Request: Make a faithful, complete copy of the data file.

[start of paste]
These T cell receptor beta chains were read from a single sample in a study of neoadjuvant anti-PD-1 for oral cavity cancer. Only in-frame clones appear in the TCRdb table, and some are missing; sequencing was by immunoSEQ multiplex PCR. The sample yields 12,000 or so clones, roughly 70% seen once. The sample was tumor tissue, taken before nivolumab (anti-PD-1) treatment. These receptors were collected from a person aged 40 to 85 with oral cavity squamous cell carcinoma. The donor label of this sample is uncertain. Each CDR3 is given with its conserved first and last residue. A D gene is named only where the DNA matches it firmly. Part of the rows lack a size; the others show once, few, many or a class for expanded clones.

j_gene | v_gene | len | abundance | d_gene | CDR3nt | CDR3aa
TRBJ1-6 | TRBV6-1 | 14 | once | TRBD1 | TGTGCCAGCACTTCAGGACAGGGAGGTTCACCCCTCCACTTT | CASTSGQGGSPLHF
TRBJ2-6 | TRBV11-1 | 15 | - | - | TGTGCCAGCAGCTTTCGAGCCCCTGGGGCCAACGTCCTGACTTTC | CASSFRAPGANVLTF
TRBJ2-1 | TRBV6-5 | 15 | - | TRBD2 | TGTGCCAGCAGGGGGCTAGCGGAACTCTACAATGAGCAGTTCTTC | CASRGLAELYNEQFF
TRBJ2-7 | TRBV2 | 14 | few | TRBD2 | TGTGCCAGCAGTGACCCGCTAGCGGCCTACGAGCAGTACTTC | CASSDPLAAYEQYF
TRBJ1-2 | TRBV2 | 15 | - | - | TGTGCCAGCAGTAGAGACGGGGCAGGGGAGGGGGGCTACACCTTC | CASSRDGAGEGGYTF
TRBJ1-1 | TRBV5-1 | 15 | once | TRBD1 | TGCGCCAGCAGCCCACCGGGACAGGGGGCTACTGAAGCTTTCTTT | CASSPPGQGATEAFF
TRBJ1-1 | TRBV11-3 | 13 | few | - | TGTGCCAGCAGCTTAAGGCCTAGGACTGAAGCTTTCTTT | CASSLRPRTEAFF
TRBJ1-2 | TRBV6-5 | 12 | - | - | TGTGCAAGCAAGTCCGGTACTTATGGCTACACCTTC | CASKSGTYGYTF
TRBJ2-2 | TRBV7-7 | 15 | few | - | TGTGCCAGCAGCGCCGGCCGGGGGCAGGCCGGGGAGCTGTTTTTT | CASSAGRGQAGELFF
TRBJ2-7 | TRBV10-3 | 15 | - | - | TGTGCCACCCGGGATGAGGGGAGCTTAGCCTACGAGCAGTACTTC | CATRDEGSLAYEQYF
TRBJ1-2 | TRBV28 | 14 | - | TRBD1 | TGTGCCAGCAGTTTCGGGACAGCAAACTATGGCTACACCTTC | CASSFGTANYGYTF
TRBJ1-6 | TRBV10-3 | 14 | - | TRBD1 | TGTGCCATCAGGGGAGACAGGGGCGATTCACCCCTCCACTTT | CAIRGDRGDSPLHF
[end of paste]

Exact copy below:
These T cell receptor beta chains were read from a single sample in a study of neoadjuvant anti-PD-1 for oral cavity cancer. Only in-frame clones appear in the TCRdb table, and some are missing; sequencing was by immunoSEQ multiplex PCR. The sample yields 12,000 or so clones, roughly 70% seen once. The sample was tumor tissue, taken before nivolumab (anti-PD-1) treatment. These receptors were collected from a person aged 40 to 85 with oral cavity squamous cell carcinoma. The donor label of this sample is uncertain. Each CDR3 is given with its conserved first and last residue. A D gene is named only where the DNA matches it firmly. Part of the rows lack a size; the others show once, few, many or a class for expanded clones.

j_gene | v_gene | len | abundance | d_gene | CDR3nt | CDR3aa
TRBJ1-6 | TRBV6-1 | 14 | once | TRBD1 | TGTGCCAGCACTTCAGGACAGGGAGGTTCACCCCTCCACTTT | CASTSGQGGSPLHF
TRBJ2-6 | TRBV11-1 | 15 | - | - | TGTGCCAGCAGCTTTCGAGCCCCTGGGGCCAACGTCCTGACTTTC | CASSFRAPGANVLTF
TRBJ2-1 | TRBV6-5 | 15 | - | TRBD2 | TGTGCCAGCAGGGGGCTAGCGGAACTCTACAATGAGCAGTTCTTC | CASRGLAELYNEQFF
TRBJ2-7 | TRBV2 | 14 | few | TRBD2 | TGTGCCAGCAGTGACCCGCTAGCGGCCTACGAGCAGTACTTC | CASSDPLAAYEQYF
TRBJ1-2 | TRBV2 | 15 | - | - | TGTGCCAGCAGTAGAGACGGGGCAGGGGAGGGGGGCTACACCTTC | CASSRDGAGEGGYTF
TRBJ1-1 | TRBV5-1 | 15 | once | TRBD1 | TGCGCCAGCAGCCCACCGGGACAGGGGGCTACTGAAGCTTTCTTT | CASSPPGQGATEAFF
TRBJ1-1 | TRBV11-3 | 13 | few | - | TGTGCCAGCAGCTTAAGGCCTAGGACTGAAGCTTTCTTT | CASSLRPRTEAFF
TRBJ1-2 | TRBV6-5 | 12 | - | - | TGTGCAAGCAAGTCCGGTACTTATGGCTACACCTTC | CASKSGTYGYTF
TRBJ2-2 | TRBV7-7 | 15 | few | - | TGTGCCAGCAGCGCCGGCCGGGGGCAGGCCGGGGAGCTGTTTTTT | CASSAGRGQAGELFF
TRBJ2-7 | TRBV10-3 | 15 | - | - | TGTGCCACCCGGGATGAGGGGAGCTTAGCCTACGAGCAGTACTTC | CATRDEGSLAYEQYF
TRBJ1-2 | TRBV28 | 14 | - | TRBD1 | TGTGCCAGCAGTTTCGGGACAGCAAACTATGGCTACACCTTC | CASSFGTANYGYTF
TRBJ1-6 | TRBV10-3 | 14 | - | TRBD1 | TGTGCCATCAGGGGAGACAGGGGCGATTCACCCCTCCACTTT | CAIRGDRGDSPLHF